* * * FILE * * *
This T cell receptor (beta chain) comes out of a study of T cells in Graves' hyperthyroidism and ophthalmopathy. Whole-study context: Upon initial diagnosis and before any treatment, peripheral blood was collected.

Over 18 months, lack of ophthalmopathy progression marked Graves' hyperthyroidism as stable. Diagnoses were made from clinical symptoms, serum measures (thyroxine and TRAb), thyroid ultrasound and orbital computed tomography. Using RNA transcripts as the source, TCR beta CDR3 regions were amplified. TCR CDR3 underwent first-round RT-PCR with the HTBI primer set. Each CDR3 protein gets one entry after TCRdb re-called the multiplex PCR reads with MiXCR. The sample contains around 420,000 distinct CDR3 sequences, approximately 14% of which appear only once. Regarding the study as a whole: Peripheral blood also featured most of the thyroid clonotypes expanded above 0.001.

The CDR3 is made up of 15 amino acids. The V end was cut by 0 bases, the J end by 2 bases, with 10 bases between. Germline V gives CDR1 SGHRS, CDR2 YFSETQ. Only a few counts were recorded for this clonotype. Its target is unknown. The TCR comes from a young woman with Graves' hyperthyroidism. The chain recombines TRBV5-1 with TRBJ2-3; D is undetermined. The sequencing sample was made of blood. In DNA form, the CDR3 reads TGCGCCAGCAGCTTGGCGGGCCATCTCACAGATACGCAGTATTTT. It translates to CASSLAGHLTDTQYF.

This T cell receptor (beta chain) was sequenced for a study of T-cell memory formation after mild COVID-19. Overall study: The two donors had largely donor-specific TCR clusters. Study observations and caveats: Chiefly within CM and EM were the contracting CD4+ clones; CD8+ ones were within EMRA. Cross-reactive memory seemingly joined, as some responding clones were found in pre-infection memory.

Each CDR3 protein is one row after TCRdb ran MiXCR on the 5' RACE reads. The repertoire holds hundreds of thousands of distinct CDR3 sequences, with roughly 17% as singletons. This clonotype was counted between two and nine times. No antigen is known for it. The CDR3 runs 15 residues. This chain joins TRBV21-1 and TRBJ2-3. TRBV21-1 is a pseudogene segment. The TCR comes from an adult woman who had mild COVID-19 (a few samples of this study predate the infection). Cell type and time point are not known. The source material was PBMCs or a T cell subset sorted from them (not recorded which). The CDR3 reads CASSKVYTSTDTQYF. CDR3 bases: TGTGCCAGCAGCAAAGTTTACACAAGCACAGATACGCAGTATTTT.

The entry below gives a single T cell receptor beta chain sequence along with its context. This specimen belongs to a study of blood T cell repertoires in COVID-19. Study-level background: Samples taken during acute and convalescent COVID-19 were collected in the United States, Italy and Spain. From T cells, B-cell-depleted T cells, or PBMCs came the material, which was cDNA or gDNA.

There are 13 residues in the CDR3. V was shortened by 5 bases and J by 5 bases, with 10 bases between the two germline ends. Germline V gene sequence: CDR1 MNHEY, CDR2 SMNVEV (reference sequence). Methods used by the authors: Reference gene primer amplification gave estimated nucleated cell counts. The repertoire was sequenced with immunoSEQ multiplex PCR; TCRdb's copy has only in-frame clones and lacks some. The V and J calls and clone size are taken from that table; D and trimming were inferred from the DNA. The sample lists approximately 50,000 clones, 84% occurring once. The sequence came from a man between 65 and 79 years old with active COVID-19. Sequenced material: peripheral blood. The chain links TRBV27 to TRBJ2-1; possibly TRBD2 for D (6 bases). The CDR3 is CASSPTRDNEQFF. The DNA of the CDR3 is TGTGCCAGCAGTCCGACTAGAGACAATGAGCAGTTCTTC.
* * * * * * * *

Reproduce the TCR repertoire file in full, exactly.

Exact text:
This T cell receptor (beta chain) comes out of a study of T cells in Graves' hyperthyroidism and ophthalmopathy. Whole-study context: Upon initial diagnosis and before any treatment, peripheral blood was collected.

Over 18 months, lack of ophthalmopathy progression marked Graves' hyperthyroidism as stable. Diagnoses were made from clinical symptoms, serum measures (thyroxine and TRAb), thyroid ultrasound and orbital computed tomography. Using RNA transcripts as the source, TCR beta CDR3 regions were amplified. TCR CDR3 underwent first-round RT-PCR with the HTBI primer set. Each CDR3 protein gets one entry after TCRdb re-called the multiplex PCR reads with MiXCR. The sample contains around 420,000 distinct CDR3 sequences, approximately 14% of which appear only once. Regarding the study as a whole: Peripheral blood also featured most of the thyroid clonotypes expanded above 0.001.

The CDR3 is made up of 15 amino acids. The V end was cut by 0 bases, the J end by 2 bases, with 10 bases between. Germline V gives CDR1 SGHRS, CDR2 YFSETQ. Only a few counts were recorded for this clonotype. Its target is unknown. The TCR comes from a young woman with Graves' hyperthyroidism. The chain recombines TRBV5-1 with TRBJ2-3; D is undetermined. The sequencing sample was made of blood. In DNA form, the CDR3 reads TGCGCCAGCAGCTTGGCGGGCCATCTCACAGATACGCAGTATTTT. It translates to CASSLAGHLTDTQYF.

This T cell receptor (beta chain) was sequenced for a study of T-cell memory formation after mild COVID-19. Overall study: The two donors had largely donor-specific TCR clusters. Study observations and caveats: Chiefly within CM and EM were the contracting CD4+ clones; CD8+ ones were within EMRA. Cross-reactive memory seemingly joined, as some responding clones were found in pre-infection memory.

Each CDR3 protein is one row after TCRdb ran MiXCR on the 5' RACE reads. The repertoire holds hundreds of thousands of distinct CDR3 sequences, with roughly 17% as singletons. This clonotype was counted between two and nine times. No antigen is known for it. The CDR3 runs 15 residues. This chain joins TRBV21-1 and TRBJ2-3. TRBV21-1 is a pseudogene segment. The TCR comes from an adult woman who had mild COVID-19 (a few samples of this study predate the infection). Cell type and time point are not known. The source material was PBMCs or a T cell subset sorted from them (not recorded which). The CDR3 reads CASSKVYTSTDTQYF. CDR3 bases: TGTGCCAGCAGCAAAGTTTACACAAGCACAGATACGCAGTATTTT.

The entry below gives a single T cell receptor beta chain sequence along with its context. This specimen belongs to a study of blood T cell repertoires in COVID-19. Study-level background: Samples taken during acute and convalescent COVID-19 were collected in the United States, Italy and Spain. From T cells, B-cell-depleted T cells, or PBMCs came the material, which was cDNA or gDNA.

There are 13 residues in the CDR3. V was shortened by 5 bases and J by 5 bases, with 10 bases between the two germline ends. Germline V gene sequence: CDR1 MNHEY, CDR2 SMNVEV (reference sequence). Methods used by the authors: Reference gene primer amplification gave estimated nucleated cell counts. The repertoire was sequenced with immunoSEQ multiplex PCR; TCRdb's copy has only in-frame clones and lacks some. The V and J calls and clone size are taken from that table; D and trimming were inferred from the DNA. The sample lists approximately 50,000 clones, 84% occurring once. The sequence came from a man between 65 and 79 years old with active COVID-19. Sequenced material: peripheral blood. The chain links TRBV27 to TRBJ2-1; possibly TRBD2 for D (6 bases). The CDR3 is CASSPTRDNEQFF. The DNA of the CDR3 is TGTGCCAGCAGTCCGACTAGAGACAATGAGCAGTTCTTC.